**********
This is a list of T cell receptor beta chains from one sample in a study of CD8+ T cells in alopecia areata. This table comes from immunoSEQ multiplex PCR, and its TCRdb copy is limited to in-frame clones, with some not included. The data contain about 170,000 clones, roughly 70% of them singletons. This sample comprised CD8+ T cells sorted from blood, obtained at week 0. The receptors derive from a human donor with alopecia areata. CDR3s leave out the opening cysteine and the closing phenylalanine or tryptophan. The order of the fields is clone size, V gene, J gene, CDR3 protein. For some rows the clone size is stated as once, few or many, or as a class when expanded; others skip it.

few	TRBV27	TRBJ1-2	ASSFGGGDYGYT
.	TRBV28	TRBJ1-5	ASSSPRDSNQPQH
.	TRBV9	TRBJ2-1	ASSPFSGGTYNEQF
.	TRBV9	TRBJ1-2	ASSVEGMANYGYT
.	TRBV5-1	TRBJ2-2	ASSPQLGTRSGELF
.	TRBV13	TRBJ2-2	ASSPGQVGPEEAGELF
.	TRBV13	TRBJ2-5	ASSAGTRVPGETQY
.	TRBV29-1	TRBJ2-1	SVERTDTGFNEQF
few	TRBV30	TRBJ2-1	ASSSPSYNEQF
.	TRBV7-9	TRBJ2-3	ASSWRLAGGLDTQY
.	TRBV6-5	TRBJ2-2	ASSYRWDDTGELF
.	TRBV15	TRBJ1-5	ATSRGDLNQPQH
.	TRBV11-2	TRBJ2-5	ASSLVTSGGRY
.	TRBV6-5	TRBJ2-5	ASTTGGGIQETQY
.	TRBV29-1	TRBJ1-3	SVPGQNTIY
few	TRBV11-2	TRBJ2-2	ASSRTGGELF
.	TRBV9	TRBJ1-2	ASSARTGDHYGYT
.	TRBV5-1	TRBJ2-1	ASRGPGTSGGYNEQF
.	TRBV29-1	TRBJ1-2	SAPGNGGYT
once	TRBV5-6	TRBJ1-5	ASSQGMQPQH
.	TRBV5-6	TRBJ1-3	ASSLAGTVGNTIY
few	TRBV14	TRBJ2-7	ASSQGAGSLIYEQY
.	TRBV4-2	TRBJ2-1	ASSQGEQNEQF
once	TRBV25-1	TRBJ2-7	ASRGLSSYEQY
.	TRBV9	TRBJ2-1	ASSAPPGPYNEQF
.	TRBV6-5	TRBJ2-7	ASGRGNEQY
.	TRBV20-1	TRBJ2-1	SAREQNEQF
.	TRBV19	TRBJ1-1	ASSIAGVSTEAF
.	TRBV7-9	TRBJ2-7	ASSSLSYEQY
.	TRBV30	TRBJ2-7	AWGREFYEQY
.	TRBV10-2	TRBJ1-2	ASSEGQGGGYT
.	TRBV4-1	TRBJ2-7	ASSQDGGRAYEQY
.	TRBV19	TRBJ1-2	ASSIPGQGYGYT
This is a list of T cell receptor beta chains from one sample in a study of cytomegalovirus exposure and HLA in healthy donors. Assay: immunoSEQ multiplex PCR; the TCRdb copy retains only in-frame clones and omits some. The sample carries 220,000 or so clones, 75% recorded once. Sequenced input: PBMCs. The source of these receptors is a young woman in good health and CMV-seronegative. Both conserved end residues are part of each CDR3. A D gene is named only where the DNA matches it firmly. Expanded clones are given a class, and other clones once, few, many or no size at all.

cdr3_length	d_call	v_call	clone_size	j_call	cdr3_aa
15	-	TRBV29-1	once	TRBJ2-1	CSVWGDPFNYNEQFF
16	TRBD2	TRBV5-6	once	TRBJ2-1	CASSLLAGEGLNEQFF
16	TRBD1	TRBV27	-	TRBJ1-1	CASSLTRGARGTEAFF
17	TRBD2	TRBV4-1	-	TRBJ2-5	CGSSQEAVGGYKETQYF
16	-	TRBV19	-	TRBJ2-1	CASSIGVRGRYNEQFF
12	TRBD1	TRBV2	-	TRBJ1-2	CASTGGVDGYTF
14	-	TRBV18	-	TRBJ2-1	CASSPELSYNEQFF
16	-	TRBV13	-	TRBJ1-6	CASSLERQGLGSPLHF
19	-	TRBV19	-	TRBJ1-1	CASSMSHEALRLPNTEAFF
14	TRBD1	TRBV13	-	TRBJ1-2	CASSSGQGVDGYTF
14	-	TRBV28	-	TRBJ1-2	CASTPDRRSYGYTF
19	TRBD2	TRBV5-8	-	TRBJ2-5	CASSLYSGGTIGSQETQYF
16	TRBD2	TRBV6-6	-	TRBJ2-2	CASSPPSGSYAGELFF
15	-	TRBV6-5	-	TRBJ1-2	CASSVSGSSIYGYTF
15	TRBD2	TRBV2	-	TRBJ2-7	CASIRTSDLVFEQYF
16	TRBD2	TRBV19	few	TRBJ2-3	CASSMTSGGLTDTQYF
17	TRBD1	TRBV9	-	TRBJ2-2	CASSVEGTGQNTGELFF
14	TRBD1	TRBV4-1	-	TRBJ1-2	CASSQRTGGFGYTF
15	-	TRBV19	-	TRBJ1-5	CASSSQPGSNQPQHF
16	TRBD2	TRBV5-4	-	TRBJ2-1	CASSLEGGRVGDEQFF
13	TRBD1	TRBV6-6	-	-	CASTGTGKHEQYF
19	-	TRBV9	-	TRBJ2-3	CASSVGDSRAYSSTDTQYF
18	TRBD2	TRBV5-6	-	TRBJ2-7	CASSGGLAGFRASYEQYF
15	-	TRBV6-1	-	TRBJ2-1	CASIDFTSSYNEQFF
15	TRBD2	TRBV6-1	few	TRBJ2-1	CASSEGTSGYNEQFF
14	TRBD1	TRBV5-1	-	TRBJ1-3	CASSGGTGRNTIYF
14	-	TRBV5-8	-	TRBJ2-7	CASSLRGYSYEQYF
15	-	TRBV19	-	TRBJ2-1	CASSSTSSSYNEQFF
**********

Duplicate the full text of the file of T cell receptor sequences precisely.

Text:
This is a list of T cell receptor beta chains from one sample in a study of CD8+ T cells in alopecia areata. This table comes from immunoSEQ multiplex PCR, and its TCRdb copy is limited to in-frame clones, with some not included. The data contain about 170,000 clones, roughly 70% of them singletons. This sample comprised CD8+ T cells sorted from blood, obtained at week 0. The receptors derive from a human donor with alopecia areata. CDR3s leave out the opening cysteine and the closing phenylalanine or tryptophan. The order of the fields is clone size, V gene, J gene, CDR3 protein. For some rows the clone size is stated as once, few or many, or as a class when expanded; others skip it.

few	TRBV27	TRBJ1-2	ASSFGGGDYGYT
.	TRBV28	TRBJ1-5	ASSSPRDSNQPQH
.	TRBV9	TRBJ2-1	ASSPFSGGTYNEQF
.	TRBV9	TRBJ1-2	ASSVEGMANYGYT
.	TRBV5-1	TRBJ2-2	ASSPQLGTRSGELF
.	TRBV13	TRBJ2-2	ASSPGQVGPEEAGELF
.	TRBV13	TRBJ2-5	ASSAGTRVPGETQY
.	TRBV29-1	TRBJ2-1	SVERTDTGFNEQF
few	TRBV30	TRBJ2-1	ASSSPSYNEQF
.	TRBV7-9	TRBJ2-3	ASSWRLAGGLDTQY
.	TRBV6-5	TRBJ2-2	ASSYRWDDTGELF
.	TRBV15	TRBJ1-5	ATSRGDLNQPQH
.	TRBV11-2	TRBJ2-5	ASSLVTSGGRY
.	TRBV6-5	TRBJ2-5	ASTTGGGIQETQY
.	TRBV29-1	TRBJ1-3	SVPGQNTIY
few	TRBV11-2	TRBJ2-2	ASSRTGGELF
.	TRBV9	TRBJ1-2	ASSARTGDHYGYT
.	TRBV5-1	TRBJ2-1	ASRGPGTSGGYNEQF
.	TRBV29-1	TRBJ1-2	SAPGNGGYT
once	TRBV5-6	TRBJ1-5	ASSQGMQPQH
.	TRBV5-6	TRBJ1-3	ASSLAGTVGNTIY
few	TRBV14	TRBJ2-7	ASSQGAGSLIYEQY
.	TRBV4-2	TRBJ2-1	ASSQGEQNEQF
once	TRBV25-1	TRBJ2-7	ASRGLSSYEQY
.	TRBV9	TRBJ2-1	ASSAPPGPYNEQF
.	TRBV6-5	TRBJ2-7	ASGRGNEQY
.	TRBV20-1	TRBJ2-1	SAREQNEQF
.	TRBV19	TRBJ1-1	ASSIAGVSTEAF
.	TRBV7-9	TRBJ2-7	ASSSLSYEQY
.	TRBV30	TRBJ2-7	AWGREFYEQY
.	TRBV10-2	TRBJ1-2	ASSEGQGGGYT
.	TRBV4-1	TRBJ2-7	ASSQDGGRAYEQY
.	TRBV19	TRBJ1-2	ASSIPGQGYGYT
This is a list of T cell receptor beta chains from one sample in a study of cytomegalovirus exposure and HLA in healthy donors. Assay: immunoSEQ multiplex PCR; the TCRdb copy retains only in-frame clones and omits some. The sample carries 220,000 or so clones, 75% recorded once. Sequenced input: PBMCs. The source of these receptors is a young woman in good health and CMV-seronegative. Both conserved end residues are part of each CDR3. A D gene is named only where the DNA matches it firmly. Expanded clones are given a class, and other clones once, few, many or no size at all.

cdr3_length	d_call	v_call	clone_size	j_call	cdr3_aa
15	-	TRBV29-1	once	TRBJ2-1	CSVWGDPFNYNEQFF
16	TRBD2	TRBV5-6	once	TRBJ2-1	CASSLLAGEGLNEQFF
16	TRBD1	TRBV27	-	TRBJ1-1	CASSLTRGARGTEAFF
17	TRBD2	TRBV4-1	-	TRBJ2-5	CGSSQEAVGGYKETQYF
16	-	TRBV19	-	TRBJ2-1	CASSIGVRGRYNEQFF
12	TRBD1	TRBV2	-	TRBJ1-2	CASTGGVDGYTF
14	-	TRBV18	-	TRBJ2-1	CASSPELSYNEQFF
16	-	TRBV13	-	TRBJ1-6	CASSLERQGLGSPLHF
19	-	TRBV19	-	TRBJ1-1	CASSMSHEALRLPNTEAFF
14	TRBD1	TRBV13	-	TRBJ1-2	CASSSGQGVDGYTF
14	-	TRBV28	-	TRBJ1-2	CASTPDRRSYGYTF
19	TRBD2	TRBV5-8	-	TRBJ2-5	CASSLYSGGTIGSQETQYF
16	TRBD2	TRBV6-6	-	TRBJ2-2	CASSPPSGSYAGELFF
15	-	TRBV6-5	-	TRBJ1-2	CASSVSGSSIYGYTF
15	TRBD2	TRBV2	-	TRBJ2-7	CASIRTSDLVFEQYF
16	TRBD2	TRBV19	few	TRBJ2-3	CASSMTSGGLTDTQYF
17	TRBD1	TRBV9	-	TRBJ2-2	CASSVEGTGQNTGELFF
14	TRBD1	TRBV4-1	-	TRBJ1-2	CASSQRTGGFGYTF
15	-	TRBV19	-	TRBJ1-5	CASSSQPGSNQPQHF
16	TRBD2	TRBV5-4	-	TRBJ2-1	CASSLEGGRVGDEQFF
13	TRBD1	TRBV6-6	-	-	CASTGTGKHEQYF
19	-	TRBV9	-	TRBJ2-3	CASSVGDSRAYSSTDTQYF
18	TRBD2	TRBV5-6	-	TRBJ2-7	CASSGGLAGFRASYEQYF
15	-	TRBV6-1	-	TRBJ2-1	CASIDFTSSYNEQFF
15	TRBD2	TRBV6-1	few	TRBJ2-1	CASSEGTSGYNEQFF
14	TRBD1	TRBV5-1	-	TRBJ1-3	CASSGGTGRNTIYF
14	-	TRBV5-8	-	TRBJ2-7	CASSLRGYSYEQYF
15	-	TRBV19	-	TRBJ2-1	CASSSTSSSYNEQFF